As seen most clearly in FIG. ll, the bevel gear 316 has a downwardly projecting tubular extension 426 which rotates within the bore of hat-shaped bushing 428 secured as by screws 430 to the cap 228. The upper annular end 432 of the bushing supports the bevel gear 318 by shoulder 434 so that it is held properly within recess 436 in the cap and is prevented against longitudinal movement as the splined section 317 of the compensation shaft 196 is reciprocated both during the compensation action and during the expansion and retraction of the honing elements. This just described structure is similar to that described with respect to the positioning and mounting of the bevel gear 236.
If desired, the compensating shaft 312 may be driven a predetermined incremental amount by an electric motor at the end of each honing cycle to compensate for the wear stones had during the cycle.
Manual Adjustment of Stone Compensation Wear Mechanism It is desirable that the machine include a manual con- [d trol to override the automatic device 66 for compensation for stone wear and that the manual control be readily accessible. As previously indicated, the casing 68 is provided with access openings. One of these is opening 442 (FIGS. 6 and 11) to the mechanisms 64 and 66 for initially feeding out the stones and for compensating for stone wear. It is closed by a removable cover 444 which may be bolted to the front of the casing 68, and the latter has a circular opening 446 therein to accommodate a manual adjustment knob 448.
The knob 448 is most clearly seen in FIGS. 6, 10 and ll and has a cylindrical skirt portion 458 which lits closely within the opening 446, an outer face 452 from which outstands a nger grip 454 by means of which the knob is rotated in either direction. The knob is mounted on a reduced extension 456 of the compensator shaft 312 which fits within a bore 458 in the linger piece 454 and a lock screw 460 secures the knob 448 to the shaft against rotation thereon.
Inwardly of the extension 456 is formed a left handed threaded portion 462 on the compensator shaft. The portion 462 is screwed through a reset dog and torsion bar 464 of elongate shape which is guided against rotation by a pair of long bolts 466 which are screwed into tapped sockets in the bearing block 230 (FIG. ll). Thus, as the shaft 312 is rotated in either direction, the bar 464 moves inwardly or outwardly on the threaded portion 462 of the shaft. It cannot move inwardly beyond the lock nut 378 and its outward movement is limited by an adjustable collar 468 which is threaded onto the tapped portion 462 of the shaft and locked in position by a set screw 470.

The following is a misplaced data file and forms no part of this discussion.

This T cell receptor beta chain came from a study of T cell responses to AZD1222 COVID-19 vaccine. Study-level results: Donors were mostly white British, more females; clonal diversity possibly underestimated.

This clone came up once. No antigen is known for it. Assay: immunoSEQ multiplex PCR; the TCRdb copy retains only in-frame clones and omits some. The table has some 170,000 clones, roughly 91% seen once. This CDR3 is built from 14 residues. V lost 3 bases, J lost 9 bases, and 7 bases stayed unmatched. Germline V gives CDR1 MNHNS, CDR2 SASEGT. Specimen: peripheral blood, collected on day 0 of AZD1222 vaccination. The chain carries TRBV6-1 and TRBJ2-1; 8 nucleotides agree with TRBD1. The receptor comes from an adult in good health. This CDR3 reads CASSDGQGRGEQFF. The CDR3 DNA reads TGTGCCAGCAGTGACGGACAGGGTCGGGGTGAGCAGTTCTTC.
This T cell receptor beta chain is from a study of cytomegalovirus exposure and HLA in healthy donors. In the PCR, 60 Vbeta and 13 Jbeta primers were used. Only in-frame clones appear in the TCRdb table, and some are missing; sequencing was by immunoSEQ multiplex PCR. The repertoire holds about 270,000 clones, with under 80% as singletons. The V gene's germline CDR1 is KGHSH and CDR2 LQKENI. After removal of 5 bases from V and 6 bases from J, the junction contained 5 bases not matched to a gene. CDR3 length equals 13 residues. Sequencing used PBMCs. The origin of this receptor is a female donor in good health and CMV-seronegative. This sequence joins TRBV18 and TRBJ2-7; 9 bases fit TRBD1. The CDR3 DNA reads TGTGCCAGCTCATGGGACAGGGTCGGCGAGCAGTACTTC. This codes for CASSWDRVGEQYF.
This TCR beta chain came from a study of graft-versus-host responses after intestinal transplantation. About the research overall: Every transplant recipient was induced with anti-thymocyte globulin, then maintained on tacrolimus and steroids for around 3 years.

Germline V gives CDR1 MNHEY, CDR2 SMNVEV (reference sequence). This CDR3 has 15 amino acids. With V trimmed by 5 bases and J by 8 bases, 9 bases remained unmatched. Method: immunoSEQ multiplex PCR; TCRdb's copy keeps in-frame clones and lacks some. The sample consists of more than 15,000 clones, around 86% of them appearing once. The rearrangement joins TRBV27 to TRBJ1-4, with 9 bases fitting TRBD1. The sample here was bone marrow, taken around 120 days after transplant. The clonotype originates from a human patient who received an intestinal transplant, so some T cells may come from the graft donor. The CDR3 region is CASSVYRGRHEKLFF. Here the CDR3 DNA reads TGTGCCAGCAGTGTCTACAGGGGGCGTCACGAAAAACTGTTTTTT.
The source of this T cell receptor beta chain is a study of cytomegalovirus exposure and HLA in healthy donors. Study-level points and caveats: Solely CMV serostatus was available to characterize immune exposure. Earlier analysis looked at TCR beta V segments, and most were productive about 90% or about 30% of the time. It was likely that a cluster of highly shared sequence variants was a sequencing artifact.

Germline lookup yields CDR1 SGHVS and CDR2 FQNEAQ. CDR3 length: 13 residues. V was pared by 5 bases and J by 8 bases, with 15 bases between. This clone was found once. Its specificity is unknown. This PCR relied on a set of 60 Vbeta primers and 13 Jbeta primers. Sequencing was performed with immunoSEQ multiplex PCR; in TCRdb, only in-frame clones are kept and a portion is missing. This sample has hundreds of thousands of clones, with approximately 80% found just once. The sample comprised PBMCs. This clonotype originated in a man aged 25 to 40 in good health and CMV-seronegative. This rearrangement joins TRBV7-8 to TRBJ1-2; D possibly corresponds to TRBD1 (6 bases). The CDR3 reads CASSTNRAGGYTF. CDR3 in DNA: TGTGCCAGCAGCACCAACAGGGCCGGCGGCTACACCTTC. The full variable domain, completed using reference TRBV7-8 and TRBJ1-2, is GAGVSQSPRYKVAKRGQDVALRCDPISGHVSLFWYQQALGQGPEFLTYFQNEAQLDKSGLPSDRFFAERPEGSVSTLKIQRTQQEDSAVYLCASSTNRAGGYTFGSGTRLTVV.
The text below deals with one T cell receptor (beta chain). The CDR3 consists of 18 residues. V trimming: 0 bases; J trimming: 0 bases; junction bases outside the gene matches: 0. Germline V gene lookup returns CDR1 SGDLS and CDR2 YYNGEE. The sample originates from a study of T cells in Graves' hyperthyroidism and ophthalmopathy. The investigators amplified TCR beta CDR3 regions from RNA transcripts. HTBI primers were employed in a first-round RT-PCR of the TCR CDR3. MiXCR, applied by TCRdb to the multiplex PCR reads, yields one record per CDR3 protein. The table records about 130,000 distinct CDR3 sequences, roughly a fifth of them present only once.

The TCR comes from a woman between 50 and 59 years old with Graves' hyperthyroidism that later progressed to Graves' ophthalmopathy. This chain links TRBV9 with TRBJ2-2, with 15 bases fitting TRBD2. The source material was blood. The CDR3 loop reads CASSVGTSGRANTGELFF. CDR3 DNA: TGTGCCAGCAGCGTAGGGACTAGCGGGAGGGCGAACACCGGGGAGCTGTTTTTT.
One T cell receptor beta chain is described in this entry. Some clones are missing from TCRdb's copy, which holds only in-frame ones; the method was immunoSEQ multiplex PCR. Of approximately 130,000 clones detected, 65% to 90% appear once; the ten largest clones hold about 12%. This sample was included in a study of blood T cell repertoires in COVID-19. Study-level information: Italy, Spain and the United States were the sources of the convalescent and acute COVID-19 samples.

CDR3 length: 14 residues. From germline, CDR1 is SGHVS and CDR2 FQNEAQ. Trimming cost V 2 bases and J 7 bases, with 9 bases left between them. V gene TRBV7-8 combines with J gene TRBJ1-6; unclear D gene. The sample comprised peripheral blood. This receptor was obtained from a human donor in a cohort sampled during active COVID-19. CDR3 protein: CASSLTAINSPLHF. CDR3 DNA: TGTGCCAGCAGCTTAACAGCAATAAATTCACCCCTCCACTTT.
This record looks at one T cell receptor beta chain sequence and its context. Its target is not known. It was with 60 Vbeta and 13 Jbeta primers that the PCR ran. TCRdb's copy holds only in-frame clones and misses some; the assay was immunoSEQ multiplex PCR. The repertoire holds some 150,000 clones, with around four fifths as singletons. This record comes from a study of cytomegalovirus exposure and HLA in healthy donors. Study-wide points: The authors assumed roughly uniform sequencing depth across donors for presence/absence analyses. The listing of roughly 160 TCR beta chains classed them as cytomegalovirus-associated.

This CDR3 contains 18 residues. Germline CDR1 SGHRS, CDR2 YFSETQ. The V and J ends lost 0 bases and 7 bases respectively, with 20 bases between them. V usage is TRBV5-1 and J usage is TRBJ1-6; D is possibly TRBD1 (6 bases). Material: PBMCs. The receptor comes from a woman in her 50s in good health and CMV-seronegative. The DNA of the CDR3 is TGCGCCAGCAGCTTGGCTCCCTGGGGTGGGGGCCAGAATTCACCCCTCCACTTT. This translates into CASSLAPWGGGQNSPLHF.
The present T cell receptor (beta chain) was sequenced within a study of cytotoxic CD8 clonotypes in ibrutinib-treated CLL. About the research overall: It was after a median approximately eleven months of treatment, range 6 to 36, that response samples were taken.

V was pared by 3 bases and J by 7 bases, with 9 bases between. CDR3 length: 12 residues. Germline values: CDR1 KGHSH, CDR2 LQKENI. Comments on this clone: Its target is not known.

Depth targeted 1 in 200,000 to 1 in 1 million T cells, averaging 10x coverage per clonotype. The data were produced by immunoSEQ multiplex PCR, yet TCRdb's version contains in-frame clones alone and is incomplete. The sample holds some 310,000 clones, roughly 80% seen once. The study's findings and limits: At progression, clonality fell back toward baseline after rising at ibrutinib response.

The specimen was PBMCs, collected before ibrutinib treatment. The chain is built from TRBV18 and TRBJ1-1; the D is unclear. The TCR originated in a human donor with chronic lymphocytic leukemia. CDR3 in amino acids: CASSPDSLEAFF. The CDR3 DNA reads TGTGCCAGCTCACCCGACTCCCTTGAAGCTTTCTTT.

It will be observed from FIG. l that the manual compensating knob 448 is on the front of the machine head 28 and in a position readily accessible to the operator. With the arrangement as described the operator turns the knob 448 in the clockwise direction to advance the stones in the tool, that is, to project them outwardly of the tool head. The knob 448 is turned in the counterclockwise direction to retract the stones, that is, to lift the stone wear compensating shaft and thus permit the stones, when advanced by the mechanism 64, to be advanced a lesser amount outwardly of the tool head.
So that the operator need not actually look at the knob when he is adjusting the advancement of the stones, the periphery is provided with a plurality of depressions or tiny apertures 472. In the particular embodiment shown, there are sixty of them spaced apart an angular distance of 6. These provide click stops for a spring pressed plunger device 474 of well known type mounted on the face of the cover 444.
The manual reset knob 448 has two functions. First, it enables the machine operator to advance the stones against the bore of the workpiece during the initial setup of the machine. When the stones have been changed in the tool 30, the tool is then moved into the work under manual control and the initial stone advance mechanism 64 is operated under manual control to expand the stones outwardly of the tool head and toward the bore of the workpiece. If the stones do not contact the bore, as might well be likely, the reset knob 448 is turned in the clockwise direction and the operator can observe their contact against the work. By counting the number of clicks of the plunger device 474 in the stops 472 after contact with the work the operator can determine the pressure with which the stones are being held against the work by means of the spring 226. When this has been done, the machine is then turned to automatic operation and the honing cycle proceeds as described.
Should the stone compensation device 66 be set through the adjustable stop mechanism shown in FIG. 7 so that the compensation for wear is not enough, then this may be made up manually by turning the stone wear comensation knob 448 in the clockwise direction. Similarly, if the compensation has been too great, then the knob 13 44S may be turned in the counterclockwise direction for withdrawing the stone compensation shaft 190. When this is found to be necessary', it is desirable that a suitable adjustment in the stop mechanism for the compensation rack be made so that this will not have to be done too frequently.